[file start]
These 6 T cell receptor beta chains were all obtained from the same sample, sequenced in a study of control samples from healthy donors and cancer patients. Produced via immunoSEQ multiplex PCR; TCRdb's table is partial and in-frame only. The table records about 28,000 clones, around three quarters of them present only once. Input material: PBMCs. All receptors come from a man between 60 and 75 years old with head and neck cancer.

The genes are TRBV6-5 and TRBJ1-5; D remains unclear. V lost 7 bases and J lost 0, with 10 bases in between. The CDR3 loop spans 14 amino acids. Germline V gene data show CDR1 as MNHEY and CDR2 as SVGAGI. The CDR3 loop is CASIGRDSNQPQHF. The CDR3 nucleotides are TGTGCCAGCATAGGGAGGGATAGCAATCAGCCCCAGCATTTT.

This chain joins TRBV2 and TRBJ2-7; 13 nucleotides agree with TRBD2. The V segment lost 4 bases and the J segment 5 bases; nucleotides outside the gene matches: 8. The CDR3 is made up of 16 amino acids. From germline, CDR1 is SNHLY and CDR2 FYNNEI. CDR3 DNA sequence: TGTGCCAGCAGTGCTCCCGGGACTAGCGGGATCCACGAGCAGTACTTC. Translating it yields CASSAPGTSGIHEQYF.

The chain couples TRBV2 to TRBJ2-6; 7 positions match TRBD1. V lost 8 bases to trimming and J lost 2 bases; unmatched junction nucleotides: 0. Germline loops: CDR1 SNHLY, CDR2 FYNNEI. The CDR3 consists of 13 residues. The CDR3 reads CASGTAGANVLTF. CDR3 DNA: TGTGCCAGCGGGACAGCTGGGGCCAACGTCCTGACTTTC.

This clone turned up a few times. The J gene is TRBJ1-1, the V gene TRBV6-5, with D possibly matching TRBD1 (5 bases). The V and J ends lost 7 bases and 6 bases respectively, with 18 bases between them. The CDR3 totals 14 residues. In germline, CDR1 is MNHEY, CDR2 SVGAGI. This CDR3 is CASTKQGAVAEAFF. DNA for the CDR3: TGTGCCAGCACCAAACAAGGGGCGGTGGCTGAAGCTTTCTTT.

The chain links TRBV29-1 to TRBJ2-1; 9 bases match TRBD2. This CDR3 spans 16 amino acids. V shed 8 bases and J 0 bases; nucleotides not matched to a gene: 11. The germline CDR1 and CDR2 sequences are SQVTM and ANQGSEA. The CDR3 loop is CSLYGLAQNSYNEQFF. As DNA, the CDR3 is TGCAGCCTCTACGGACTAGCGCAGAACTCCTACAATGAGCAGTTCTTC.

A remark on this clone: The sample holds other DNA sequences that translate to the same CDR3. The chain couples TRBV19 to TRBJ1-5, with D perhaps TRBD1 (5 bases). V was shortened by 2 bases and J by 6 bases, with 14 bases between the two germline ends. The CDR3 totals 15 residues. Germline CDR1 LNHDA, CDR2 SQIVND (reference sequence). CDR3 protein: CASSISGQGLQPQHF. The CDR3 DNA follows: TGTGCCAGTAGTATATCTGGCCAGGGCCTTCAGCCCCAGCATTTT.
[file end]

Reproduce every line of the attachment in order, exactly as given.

These 6 T cell receptor beta chains were all obtained from the same sample, sequenced in a study of control samples from healthy donors and cancer patients. Produced via immunoSEQ multiplex PCR; TCRdb's table is partial and in-frame only. The table records about 28,000 clones, around three quarters of them present only once. Input material: PBMCs. All receptors come from a man between 60 and 75 years old with head and neck cancer.

The genes are TRBV6-5 and TRBJ1-5; D remains unclear. V lost 7 bases and J lost 0, with 10 bases in between. The CDR3 loop spans 14 amino acids. Germline V gene data show CDR1 as MNHEY and CDR2 as SVGAGI. The CDR3 loop is CASIGRDSNQPQHF. The CDR3 nucleotides are TGTGCCAGCATAGGGAGGGATAGCAATCAGCCCCAGCATTTT.

This chain joins TRBV2 and TRBJ2-7; 13 nucleotides agree with TRBD2. The V segment lost 4 bases and the J segment 5 bases; nucleotides outside the gene matches: 8. The CDR3 is made up of 16 amino acids. From germline, CDR1 is SNHLY and CDR2 FYNNEI. CDR3 DNA sequence: TGTGCCAGCAGTGCTCCCGGGACTAGCGGGATCCACGAGCAGTACTTC. Translating it yields CASSAPGTSGIHEQYF.

The chain couples TRBV2 to TRBJ2-6; 7 positions match TRBD1. V lost 8 bases to trimming and J lost 2 bases; unmatched junction nucleotides: 0. Germline loops: CDR1 SNHLY, CDR2 FYNNEI. The CDR3 consists of 13 residues. The CDR3 reads CASGTAGANVLTF. CDR3 DNA: TGTGCCAGCGGGACAGCTGGGGCCAACGTCCTGACTTTC.

This clone turned up a few times. The J gene is TRBJ1-1, the V gene TRBV6-5, with D possibly matching TRBD1 (5 bases). The V and J ends lost 7 bases and 6 bases respectively, with 18 bases between them. The CDR3 totals 14 residues. In germline, CDR1 is MNHEY, CDR2 SVGAGI. This CDR3 is CASTKQGAVAEAFF. DNA for the CDR3: TGTGCCAGCACCAAACAAGGGGCGGTGGCTGAAGCTTTCTTT.

The chain links TRBV29-1 to TRBJ2-1; 9 bases match TRBD2. This CDR3 spans 16 amino acids. V shed 8 bases and J 0 bases; nucleotides not matched to a gene: 11. The germline CDR1 and CDR2 sequences are SQVTM and ANQGSEA. The CDR3 loop is CSLYGLAQNSYNEQFF. As DNA, the CDR3 is TGCAGCCTCTACGGACTAGCGCAGAACTCCTACAATGAGCAGTTCTTC.

A remark on this clone: The sample holds other DNA sequences that translate to the same CDR3. The chain couples TRBV19 to TRBJ1-5, with D perhaps TRBD1 (5 bases). V was shortened by 2 bases and J by 6 bases, with 14 bases between the two germline ends. The CDR3 totals 15 residues. Germline CDR1 LNHDA, CDR2 SQIVND (reference sequence). CDR3 protein: CASSISGQGLQPQHF. The CDR3 DNA follows: TGTGCCAGTAGTATATCTGGCCAGGGCCTTCAGCCCCAGCATTTT.